There is, of course, more going on with The Isolator than the gains made from a simple lowering of the noise floor, impressive though these are. Eliminating any spurious vibration from the signal tracing process can only serve resolution, coherence, accuracy, and naturalness of LP playback.

The Hadcock/Isolator/MM III trio definitely works supremely well as a unit: I’d call it a match made in heaven except for the fact that it is the result of conscientious planning, design, and integration here on earth. Only the arm’s slight sweetening and reticence in fully expressing the ultimate extremes of emotion keep it from being completely satisfying. John Coltrane and Joe Cocker can, after all, be painful to listen to: the Hadcock arm slightly bowdlerizes the expression of pain and rage.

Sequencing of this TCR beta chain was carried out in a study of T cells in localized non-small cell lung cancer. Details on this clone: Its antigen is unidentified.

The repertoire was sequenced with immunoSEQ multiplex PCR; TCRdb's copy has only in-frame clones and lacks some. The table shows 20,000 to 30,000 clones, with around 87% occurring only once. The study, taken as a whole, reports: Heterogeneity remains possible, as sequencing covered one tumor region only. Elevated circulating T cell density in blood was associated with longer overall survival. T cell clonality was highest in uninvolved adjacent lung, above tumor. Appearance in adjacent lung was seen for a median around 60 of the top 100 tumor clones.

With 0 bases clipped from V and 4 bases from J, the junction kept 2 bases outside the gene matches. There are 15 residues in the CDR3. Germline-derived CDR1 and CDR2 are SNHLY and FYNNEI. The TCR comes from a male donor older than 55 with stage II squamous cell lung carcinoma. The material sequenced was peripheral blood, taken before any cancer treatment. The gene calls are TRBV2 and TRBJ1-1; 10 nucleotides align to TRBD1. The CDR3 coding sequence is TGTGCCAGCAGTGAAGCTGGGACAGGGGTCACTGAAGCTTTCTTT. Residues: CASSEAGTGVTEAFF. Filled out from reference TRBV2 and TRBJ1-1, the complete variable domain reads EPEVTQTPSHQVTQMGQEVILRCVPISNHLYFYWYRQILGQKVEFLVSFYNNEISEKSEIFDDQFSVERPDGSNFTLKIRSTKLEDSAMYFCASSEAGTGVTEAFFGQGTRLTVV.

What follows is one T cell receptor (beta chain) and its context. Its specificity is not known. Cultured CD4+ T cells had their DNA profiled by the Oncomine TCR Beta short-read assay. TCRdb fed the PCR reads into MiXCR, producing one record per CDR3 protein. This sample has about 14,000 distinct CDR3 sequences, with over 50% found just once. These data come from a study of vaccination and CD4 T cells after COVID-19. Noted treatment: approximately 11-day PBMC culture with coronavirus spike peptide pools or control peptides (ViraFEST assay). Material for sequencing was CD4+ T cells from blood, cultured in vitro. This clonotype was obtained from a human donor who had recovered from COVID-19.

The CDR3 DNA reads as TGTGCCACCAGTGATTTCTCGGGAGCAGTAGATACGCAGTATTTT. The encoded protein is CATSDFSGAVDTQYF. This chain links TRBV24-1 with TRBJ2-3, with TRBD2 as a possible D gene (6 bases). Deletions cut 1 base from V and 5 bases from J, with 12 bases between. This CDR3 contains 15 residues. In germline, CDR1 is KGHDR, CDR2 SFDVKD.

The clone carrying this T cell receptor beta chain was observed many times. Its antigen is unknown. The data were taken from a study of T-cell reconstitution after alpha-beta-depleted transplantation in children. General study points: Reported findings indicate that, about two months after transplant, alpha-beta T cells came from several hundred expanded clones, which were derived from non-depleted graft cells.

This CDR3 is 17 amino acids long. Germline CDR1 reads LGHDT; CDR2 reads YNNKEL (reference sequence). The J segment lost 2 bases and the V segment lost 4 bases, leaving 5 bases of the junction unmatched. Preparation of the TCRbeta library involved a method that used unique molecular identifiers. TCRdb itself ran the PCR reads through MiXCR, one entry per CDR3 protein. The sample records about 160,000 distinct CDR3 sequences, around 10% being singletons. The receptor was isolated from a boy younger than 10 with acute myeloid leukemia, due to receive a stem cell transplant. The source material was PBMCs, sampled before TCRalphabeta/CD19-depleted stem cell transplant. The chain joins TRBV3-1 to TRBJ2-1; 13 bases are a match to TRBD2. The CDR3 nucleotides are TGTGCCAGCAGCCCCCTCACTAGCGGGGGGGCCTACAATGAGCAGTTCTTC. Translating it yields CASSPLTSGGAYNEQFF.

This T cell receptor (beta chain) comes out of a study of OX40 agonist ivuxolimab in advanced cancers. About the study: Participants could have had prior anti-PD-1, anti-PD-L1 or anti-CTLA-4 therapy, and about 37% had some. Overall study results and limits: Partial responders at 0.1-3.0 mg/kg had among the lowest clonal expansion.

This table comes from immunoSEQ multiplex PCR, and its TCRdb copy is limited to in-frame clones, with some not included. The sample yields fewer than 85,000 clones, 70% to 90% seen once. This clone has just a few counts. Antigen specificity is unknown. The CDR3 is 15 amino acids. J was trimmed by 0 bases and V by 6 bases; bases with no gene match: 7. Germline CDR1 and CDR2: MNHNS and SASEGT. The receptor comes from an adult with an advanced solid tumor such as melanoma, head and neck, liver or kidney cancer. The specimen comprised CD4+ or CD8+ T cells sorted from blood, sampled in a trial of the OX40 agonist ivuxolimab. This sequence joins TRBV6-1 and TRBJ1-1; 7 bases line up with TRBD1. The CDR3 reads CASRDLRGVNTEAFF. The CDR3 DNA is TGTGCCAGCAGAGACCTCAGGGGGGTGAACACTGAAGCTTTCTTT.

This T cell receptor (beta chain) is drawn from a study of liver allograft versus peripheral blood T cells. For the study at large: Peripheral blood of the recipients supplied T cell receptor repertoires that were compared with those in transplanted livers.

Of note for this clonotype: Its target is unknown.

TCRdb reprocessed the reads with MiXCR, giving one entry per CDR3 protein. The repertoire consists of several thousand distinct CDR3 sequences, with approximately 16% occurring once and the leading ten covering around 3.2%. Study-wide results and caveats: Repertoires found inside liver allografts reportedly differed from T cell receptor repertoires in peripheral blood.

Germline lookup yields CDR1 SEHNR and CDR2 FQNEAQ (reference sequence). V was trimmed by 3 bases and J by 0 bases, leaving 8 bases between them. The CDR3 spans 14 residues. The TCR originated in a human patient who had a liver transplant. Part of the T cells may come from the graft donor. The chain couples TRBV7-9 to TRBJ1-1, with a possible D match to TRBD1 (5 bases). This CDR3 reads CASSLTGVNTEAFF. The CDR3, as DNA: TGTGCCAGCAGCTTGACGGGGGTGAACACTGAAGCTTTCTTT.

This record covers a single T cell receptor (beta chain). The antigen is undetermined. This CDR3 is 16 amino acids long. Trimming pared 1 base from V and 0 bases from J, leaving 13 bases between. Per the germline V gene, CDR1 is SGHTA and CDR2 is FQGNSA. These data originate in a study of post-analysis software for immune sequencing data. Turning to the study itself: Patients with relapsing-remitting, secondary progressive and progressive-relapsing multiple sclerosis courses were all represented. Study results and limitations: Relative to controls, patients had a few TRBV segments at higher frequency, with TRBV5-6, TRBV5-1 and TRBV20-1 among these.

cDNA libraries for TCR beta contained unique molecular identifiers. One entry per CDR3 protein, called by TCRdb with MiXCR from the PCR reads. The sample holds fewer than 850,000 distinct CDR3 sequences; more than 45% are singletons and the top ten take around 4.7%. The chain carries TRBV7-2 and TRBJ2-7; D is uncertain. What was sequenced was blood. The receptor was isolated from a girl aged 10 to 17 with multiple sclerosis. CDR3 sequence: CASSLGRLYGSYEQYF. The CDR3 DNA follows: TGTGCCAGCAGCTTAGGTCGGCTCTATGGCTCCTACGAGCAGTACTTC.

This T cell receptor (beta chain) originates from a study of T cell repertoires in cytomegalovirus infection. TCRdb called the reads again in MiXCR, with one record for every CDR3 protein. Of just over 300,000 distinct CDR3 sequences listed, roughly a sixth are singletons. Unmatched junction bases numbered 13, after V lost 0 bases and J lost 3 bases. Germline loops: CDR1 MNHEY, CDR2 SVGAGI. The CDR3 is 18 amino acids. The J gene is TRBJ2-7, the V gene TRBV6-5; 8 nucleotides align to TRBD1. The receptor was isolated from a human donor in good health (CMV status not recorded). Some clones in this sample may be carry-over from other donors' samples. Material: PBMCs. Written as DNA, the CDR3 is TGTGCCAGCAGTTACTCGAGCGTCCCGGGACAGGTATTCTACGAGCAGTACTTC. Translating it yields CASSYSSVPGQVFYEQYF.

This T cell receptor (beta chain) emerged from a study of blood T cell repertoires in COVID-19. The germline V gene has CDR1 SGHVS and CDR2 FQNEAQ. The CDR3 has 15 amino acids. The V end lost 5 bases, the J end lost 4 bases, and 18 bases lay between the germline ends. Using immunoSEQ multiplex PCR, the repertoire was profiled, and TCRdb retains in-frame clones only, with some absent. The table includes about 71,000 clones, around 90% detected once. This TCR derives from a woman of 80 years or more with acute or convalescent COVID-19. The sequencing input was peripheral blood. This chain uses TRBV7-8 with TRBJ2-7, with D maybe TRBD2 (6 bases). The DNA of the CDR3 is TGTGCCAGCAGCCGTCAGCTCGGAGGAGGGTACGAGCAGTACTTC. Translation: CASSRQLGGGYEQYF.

Comparing the Hadcock/Isolator/MusicMaker to the Origin Live Conqueror with the MusicMaker only (one of my original review matches of the cartridge) didn’t knock The Conqueror off the top of the mountain, but the trio made wonderfully seductive music, particularly so on classical repertoire. In fact, reproduction of classical music was so good and so convincing that classical listeners simply must hear the MusicMaker III/Isolator/Hadcock combination: it is a true reference to how convincing and aesthetically moving recorded classical music can sound. Amazing what three components working together can achieve. My hat is off to Mr. Gregory for significantly enlarging and easing access to the great cultural heritage of Western Art Music.